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Let me say thanks for your excellent answer.  I have Windows 7 Ultimate, and a quad core processor which showed up fine for months until I upgraded the video card yesterday.  I didn't notice until today what had happened to my cores when I went into Task Manager to try and figure out why my machine was so slow today.  Your answer worked perfectly.  I'd really like to know, from Microsoft, just WHY in the heck the OS "lost" my additional cores in the first place???

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I have a MAC PRO dual quad core using boot camp to run Windows 7 home premium and can only get the thing to see one of the 8 cores? Can anybody help me the shop that installed it are useless?

 

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Let me say thanks for your excellent answer.  I have Windows 7 Ultimate, and a quad core processor which showed up fine for months until I upgraded the video card yesterday.  I didn't notice until today what had happened to my cores when I went into Task Manager to try and figure out why my machine was so slow today.  Your answer worked perfectly.  I'd really like to know, from Microsoft, just WHY in the heck the OS "lost" my additional cores in the first place???

I have to say that beta testing this before Win7 release would be a very rare thing to occur so therefore it may have slipped past their testers. I'm sure they try their best but this is a rare contingency if all the above steps in my OP were all true THEN this bug would occur. If you have a predetermined setting such as MSConfig > Boot tab > Advanced Options > "Number of Processors" set to other then "0" then this setting will preserve itself between CPU upgrades or even OS reinstalls! This is very peculiar since an OS reinstallation should wipe and renew the HAL file that keeps the hardware settings the software sets itself up for when it boots for the first time after an OS reinstall.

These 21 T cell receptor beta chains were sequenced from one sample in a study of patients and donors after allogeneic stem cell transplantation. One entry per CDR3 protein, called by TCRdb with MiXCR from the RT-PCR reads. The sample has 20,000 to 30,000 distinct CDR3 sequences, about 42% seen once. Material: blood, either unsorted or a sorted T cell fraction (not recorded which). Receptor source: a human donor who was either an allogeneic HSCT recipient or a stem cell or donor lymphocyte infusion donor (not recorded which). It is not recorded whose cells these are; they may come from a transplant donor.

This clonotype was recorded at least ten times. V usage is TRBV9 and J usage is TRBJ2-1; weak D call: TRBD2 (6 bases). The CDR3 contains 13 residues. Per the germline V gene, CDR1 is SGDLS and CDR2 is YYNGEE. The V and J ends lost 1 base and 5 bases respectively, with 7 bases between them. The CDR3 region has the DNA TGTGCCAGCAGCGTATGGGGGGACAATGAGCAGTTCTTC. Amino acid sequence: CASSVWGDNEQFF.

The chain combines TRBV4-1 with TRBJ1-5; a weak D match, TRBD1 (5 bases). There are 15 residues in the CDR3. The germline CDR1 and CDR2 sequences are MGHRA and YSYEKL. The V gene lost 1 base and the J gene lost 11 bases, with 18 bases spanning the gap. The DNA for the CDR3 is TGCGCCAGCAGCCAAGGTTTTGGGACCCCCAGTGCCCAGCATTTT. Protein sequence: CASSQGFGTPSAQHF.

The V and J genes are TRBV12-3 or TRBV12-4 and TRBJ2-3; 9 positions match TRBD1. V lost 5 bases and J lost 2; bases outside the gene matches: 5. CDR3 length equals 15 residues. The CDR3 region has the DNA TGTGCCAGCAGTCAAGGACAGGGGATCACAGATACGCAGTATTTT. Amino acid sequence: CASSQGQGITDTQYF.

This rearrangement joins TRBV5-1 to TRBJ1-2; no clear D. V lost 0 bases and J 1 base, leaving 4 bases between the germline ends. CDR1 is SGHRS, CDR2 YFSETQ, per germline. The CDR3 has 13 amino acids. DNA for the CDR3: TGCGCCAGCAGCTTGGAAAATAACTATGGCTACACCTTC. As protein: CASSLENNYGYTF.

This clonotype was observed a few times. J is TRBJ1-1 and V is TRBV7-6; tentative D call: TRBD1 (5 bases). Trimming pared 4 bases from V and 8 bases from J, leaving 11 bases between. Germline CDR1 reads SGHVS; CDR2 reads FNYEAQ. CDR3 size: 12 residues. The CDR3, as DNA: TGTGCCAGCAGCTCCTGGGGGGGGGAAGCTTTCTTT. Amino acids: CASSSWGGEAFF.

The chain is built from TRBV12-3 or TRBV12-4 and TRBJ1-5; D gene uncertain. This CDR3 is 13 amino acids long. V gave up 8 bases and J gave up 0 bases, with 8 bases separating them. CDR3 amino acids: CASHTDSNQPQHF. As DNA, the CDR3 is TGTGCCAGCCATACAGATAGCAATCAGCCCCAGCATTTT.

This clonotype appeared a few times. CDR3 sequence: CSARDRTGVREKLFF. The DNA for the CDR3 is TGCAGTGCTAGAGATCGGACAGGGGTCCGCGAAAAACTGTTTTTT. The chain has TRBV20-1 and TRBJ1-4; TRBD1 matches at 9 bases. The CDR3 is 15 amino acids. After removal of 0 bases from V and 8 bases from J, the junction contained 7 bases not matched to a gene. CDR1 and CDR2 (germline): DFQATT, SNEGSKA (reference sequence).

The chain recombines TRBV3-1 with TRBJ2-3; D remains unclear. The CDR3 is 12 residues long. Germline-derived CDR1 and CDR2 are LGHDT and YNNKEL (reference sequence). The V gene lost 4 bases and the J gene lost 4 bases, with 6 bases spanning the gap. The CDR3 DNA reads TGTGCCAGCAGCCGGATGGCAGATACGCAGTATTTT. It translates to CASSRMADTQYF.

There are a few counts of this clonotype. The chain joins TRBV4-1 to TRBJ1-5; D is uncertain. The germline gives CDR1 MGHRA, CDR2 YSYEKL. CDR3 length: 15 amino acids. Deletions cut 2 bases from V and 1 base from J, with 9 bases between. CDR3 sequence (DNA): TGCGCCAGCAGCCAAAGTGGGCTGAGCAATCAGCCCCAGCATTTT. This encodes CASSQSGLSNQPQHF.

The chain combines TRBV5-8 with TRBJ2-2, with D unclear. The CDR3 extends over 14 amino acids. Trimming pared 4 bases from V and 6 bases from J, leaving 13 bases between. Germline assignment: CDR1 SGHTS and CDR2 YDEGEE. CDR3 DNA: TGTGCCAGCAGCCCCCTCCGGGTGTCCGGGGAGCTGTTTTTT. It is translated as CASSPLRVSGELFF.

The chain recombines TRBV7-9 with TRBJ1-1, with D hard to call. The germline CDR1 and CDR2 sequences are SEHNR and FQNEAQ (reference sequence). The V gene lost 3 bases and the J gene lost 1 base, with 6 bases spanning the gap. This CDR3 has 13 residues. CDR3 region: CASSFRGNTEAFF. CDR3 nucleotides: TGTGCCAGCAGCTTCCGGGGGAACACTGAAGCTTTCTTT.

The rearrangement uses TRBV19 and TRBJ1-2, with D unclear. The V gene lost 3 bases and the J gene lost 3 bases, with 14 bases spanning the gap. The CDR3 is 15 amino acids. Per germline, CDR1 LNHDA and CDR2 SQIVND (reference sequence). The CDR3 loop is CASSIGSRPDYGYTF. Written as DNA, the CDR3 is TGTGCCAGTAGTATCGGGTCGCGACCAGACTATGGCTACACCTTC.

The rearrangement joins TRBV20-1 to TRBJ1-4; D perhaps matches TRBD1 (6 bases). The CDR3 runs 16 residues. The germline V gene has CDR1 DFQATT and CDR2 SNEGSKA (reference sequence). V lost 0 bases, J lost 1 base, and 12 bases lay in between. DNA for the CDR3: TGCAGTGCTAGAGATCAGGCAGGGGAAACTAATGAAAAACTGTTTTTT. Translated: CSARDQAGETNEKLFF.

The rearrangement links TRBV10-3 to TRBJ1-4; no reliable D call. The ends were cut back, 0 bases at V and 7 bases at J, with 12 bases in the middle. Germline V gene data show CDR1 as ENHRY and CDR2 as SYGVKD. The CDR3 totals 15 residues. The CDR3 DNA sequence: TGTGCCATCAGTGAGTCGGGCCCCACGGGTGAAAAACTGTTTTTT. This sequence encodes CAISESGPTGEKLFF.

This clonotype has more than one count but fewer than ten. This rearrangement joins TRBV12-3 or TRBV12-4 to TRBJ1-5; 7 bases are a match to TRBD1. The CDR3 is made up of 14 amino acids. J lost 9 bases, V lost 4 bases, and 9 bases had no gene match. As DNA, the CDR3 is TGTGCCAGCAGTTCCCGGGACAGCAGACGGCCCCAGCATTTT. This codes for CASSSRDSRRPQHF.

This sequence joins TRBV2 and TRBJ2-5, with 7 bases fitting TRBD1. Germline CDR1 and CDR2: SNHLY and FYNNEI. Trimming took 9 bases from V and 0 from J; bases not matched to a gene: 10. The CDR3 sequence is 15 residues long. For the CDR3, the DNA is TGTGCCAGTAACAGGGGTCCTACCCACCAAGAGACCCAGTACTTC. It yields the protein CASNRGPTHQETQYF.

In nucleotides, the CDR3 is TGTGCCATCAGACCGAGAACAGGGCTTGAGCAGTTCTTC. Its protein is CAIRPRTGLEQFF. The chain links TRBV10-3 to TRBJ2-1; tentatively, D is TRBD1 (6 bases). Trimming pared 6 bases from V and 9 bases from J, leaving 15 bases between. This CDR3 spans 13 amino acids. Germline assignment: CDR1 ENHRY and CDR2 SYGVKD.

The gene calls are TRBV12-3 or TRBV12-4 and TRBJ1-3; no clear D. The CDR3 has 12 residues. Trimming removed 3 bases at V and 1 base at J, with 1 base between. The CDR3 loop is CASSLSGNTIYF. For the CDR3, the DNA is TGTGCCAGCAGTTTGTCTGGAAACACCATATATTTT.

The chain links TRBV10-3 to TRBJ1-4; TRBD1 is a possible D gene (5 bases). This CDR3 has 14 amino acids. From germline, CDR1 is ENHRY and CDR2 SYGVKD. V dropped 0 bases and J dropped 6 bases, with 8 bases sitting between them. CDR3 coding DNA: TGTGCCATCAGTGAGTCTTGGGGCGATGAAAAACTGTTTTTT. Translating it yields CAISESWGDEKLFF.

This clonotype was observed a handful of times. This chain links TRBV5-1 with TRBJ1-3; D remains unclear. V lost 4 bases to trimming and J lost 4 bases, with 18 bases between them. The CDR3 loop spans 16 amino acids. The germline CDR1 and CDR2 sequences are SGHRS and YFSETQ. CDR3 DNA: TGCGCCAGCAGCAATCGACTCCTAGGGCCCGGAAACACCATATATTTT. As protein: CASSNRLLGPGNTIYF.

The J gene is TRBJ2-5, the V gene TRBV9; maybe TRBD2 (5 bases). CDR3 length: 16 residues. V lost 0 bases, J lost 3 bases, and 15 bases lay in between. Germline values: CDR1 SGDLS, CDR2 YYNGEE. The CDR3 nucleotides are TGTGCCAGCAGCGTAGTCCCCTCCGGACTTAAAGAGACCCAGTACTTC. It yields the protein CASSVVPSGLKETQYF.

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I have a MAC PRO dual quad core using boot camp to run Windows 7 home premium and can only get the thing to see one of the 8 cores? Can anybody help me the shop that installed it are useless?

 


have you done any of these above steps in my OP? And what were the results?

 

FYI: EasyBCD is at 2.0 beta build 86 atm too if you d/l it.

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Also, one thing I noticed is you said you have "2 dual cores".  There is no such thing, you have a quad core not 2 duals. 

Ehh...he clearly stated "two dual cores".  IOW, he has a dual processor system, each processor having two cores.  "two dual cores"  Anyone familiar with computers would know that TYAN mostly designs dual and quad socket server motherboards, very few single socket, and would naturally have understood.

 

The recognition of the quad cores is handled by the OS and I have no idea why you are calling Tyan as they will have no clue what you are even doing if they do not even know the OS Premium supports a quad core processor.

Actually, the BIOS (via ACPI namespace objects or structures) is responsible for the "recognition" of any processors and their logical or physical features such as processing cores.  The BIOS exposes these things to the OS, the OS queries the BIOS for them, but no matter.  I would trust TYAN support far more than Microsoft.

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Also, one thing I noticed is you said you have "2 dual cores".  There is no such thing, you have a quad core not 2 duals. 

Ehh...he clearly stated "two dual cores".  IOW, he has a dual processor system, each processor having two cores.  "two dual cores"  Anyone familiar with computers would know that TYAN mostly designs dual and quad socket server motherboards, very few single socket, and would naturally have understood.

 

The recognition of the quad cores is handled by the OS and I have no idea why you are calling Tyan as they will have no clue what you are even doing if they do not even know the OS Premium supports a quad core processor.

Actually, the BIOS (via ACPI namespace objects or structures) is responsible for the "recognition" of any processors and their logical or physical features such as processing cores.  The BIOS exposes these things to the OS, the OS queries the BIOS for them, but no matter.  I would trust TYAN support far more than Microsoft.

2 dual cores would still be considered a quad not "2 duals" but this is just a semantic and no sense beating a dead horse, so to speak.

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  I would trust TYAN support far more than Microsoft.


thats why im here.  the last no speaking English person didnt know they were working for microsoft.

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Views: 158,452 Last updated: April 8, 2018 Applies to: